Iraq's Sunni sheikhs take the fight to Al Qaeda in Fallujah

The State Department’s contact with the Iraqi tribal leaders increased significantly in November, according to U.S. and Iraqi officials. Indeed, in a 2012 interview, Abu-Risha told The Daily Beast that he was frozen out of contacts with the U.S. government, which preferred to deal directly with Prime Minister Nouri al-Maliki and the Iraqi government in Baghdad. Maliki himself had put out an arrest warrant for abu-Risha, a warrant that appears now to have been rescinded. Maliki in the last two months has held meetings with the Anbari leader as the threat from al Qaeda has grown.

“It has only been in the last few months that the U.S. embassy in Baghdad has been in contact with sheiks in Anbar,” said Sterling Jensen, an analyst at the National Defense University who served as the main translator for the U.S. Army in Ramadi at the beginning of the Anbar Awakening.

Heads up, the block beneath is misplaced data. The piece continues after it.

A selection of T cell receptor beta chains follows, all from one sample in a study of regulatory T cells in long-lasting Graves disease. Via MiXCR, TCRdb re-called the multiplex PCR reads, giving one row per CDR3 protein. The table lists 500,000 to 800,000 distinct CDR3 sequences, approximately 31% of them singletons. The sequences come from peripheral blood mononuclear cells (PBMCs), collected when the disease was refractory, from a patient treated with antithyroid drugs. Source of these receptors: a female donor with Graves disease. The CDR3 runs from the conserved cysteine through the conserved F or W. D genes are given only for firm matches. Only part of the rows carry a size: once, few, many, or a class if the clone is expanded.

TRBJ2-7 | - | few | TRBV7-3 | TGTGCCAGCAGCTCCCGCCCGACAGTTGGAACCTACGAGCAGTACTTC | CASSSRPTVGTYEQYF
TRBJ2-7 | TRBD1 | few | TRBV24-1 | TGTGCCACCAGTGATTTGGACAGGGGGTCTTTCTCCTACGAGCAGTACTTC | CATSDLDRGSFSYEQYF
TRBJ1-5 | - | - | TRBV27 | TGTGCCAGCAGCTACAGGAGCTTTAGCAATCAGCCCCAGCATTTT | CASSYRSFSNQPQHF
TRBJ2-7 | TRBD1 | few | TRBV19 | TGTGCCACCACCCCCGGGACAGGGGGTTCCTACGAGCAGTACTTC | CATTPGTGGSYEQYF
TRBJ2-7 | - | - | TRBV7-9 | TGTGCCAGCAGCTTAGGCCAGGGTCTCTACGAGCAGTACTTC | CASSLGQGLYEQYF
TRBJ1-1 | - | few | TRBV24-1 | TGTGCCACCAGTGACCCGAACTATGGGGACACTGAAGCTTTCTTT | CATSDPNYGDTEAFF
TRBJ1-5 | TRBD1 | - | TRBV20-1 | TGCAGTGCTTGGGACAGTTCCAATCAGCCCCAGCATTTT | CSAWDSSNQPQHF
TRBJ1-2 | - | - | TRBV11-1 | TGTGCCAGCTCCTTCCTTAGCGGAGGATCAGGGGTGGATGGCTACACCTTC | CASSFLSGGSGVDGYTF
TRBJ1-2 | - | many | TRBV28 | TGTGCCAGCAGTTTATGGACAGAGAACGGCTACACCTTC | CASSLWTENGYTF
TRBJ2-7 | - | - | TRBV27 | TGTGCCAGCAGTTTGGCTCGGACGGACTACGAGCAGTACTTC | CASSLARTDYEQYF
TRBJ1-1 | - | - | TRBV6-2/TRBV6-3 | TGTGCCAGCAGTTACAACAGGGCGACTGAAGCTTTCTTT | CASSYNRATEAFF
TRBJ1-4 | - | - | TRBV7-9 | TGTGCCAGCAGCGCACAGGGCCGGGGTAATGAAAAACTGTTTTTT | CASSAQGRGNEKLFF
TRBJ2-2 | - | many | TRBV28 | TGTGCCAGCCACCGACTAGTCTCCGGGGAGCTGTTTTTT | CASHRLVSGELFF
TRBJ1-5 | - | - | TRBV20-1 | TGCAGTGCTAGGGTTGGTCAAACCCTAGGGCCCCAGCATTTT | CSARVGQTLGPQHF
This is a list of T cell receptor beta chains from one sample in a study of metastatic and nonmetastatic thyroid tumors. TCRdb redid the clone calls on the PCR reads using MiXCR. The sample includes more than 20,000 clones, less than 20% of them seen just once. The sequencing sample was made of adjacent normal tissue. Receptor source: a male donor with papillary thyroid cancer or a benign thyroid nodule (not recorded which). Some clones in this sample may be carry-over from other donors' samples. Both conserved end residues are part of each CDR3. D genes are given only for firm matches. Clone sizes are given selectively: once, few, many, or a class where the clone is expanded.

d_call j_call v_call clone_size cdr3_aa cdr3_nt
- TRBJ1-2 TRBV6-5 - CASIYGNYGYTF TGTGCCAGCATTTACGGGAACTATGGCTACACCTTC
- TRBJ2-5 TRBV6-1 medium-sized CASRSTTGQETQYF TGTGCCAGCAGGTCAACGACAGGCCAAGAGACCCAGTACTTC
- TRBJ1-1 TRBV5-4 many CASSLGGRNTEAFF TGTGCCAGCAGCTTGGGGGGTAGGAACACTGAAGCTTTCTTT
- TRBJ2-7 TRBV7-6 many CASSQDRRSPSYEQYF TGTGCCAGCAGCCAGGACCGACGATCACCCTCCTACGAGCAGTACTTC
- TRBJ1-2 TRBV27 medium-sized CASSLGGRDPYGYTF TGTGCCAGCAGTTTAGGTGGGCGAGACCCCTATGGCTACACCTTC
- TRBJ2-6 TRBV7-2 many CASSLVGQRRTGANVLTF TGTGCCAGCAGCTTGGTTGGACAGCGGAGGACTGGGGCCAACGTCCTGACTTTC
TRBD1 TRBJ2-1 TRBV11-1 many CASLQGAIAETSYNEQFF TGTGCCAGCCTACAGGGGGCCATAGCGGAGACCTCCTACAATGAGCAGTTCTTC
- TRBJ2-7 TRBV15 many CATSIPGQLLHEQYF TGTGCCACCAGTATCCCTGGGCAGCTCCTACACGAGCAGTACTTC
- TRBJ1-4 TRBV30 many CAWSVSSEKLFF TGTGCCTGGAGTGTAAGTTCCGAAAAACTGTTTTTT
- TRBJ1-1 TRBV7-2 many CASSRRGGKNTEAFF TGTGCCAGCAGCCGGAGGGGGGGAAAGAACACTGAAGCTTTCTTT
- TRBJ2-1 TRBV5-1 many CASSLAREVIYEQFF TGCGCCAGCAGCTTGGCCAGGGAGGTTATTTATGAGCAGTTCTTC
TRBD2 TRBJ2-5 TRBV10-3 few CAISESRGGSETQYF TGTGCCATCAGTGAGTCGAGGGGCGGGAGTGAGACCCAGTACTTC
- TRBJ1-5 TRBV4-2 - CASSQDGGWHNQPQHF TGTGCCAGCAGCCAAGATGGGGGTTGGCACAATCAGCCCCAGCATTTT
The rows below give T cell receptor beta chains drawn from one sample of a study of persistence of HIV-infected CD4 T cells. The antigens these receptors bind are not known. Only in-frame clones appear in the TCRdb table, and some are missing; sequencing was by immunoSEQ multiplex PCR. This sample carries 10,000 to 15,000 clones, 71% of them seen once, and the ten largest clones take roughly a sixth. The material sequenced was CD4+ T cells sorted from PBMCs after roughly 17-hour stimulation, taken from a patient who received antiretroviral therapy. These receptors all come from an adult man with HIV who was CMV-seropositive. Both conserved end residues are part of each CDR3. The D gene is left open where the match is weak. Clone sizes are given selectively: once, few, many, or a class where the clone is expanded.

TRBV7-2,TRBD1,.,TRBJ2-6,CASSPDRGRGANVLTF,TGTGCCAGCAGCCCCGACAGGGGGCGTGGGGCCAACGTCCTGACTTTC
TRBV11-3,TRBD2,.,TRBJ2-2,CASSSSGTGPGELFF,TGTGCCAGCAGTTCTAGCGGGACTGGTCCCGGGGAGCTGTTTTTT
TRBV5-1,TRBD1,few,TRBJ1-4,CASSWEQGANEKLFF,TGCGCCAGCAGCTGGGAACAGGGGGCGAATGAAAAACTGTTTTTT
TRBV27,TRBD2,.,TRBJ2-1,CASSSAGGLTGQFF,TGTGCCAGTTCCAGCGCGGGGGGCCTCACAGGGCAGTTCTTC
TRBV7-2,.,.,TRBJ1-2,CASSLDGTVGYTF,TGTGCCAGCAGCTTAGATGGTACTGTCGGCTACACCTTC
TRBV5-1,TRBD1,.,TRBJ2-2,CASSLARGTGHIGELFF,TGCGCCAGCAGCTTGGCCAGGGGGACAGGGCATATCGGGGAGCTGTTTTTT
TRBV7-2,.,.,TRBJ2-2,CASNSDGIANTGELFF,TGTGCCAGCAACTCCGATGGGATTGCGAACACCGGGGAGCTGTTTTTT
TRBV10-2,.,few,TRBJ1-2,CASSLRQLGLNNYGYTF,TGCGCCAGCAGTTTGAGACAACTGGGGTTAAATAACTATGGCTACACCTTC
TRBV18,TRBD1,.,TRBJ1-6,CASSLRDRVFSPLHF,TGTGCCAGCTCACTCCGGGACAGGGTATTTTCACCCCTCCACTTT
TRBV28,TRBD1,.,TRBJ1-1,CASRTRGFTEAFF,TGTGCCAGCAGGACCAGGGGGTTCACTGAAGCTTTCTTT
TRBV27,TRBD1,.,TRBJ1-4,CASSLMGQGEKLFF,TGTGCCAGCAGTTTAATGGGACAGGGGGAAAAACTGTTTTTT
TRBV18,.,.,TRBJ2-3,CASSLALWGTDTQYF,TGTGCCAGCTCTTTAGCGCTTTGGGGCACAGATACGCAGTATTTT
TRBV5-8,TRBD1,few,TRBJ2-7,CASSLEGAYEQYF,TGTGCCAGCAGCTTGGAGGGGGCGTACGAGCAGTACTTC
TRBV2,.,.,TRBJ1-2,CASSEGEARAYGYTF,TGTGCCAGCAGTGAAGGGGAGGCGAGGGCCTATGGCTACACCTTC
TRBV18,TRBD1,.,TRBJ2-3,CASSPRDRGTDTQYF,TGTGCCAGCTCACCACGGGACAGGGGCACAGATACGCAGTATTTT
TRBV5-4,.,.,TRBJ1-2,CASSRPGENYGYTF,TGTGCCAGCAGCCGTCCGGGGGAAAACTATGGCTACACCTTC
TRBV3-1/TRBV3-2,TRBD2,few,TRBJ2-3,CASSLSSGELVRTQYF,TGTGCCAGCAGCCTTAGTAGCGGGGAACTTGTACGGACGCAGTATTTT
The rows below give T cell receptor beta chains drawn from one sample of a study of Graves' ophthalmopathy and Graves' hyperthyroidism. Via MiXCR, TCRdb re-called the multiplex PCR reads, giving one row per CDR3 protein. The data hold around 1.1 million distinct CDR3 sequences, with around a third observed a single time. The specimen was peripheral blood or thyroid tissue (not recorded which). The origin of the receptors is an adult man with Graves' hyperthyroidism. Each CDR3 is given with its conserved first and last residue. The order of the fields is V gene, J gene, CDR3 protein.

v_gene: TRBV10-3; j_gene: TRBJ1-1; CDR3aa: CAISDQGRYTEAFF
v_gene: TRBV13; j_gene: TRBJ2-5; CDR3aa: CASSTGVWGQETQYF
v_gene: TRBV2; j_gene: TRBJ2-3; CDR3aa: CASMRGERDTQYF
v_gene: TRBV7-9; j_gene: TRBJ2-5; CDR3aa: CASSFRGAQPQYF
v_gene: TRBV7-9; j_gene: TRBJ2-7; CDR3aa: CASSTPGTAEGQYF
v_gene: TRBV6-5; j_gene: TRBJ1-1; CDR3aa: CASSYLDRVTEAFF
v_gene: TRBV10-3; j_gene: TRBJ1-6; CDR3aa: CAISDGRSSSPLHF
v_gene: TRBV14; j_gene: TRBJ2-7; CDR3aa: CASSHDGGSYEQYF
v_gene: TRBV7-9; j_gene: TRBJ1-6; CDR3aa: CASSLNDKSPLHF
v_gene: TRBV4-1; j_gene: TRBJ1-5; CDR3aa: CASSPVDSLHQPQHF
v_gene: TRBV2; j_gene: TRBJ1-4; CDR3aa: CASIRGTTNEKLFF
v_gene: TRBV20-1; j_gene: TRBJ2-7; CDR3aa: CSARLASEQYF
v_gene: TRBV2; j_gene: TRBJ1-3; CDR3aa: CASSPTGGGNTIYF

Jensen has remained in contact with many of the tribal leaders, including abu-Risha, since leaving Iraq. In an interview, he said al Qaeda’s affiliate in Iraq, known as the Islamic State of Iraq in the Levant (ISIL) has taken advantage of political protests that have been waged for more than a year against Maliki’s government. The protests galvanized a year ago after Rafi al-Issawi, a Sunni politician, announced he was resigning as finance minister and the Maliki government announced an investigation into alleged financial fraud and connections to Sunni death squads.

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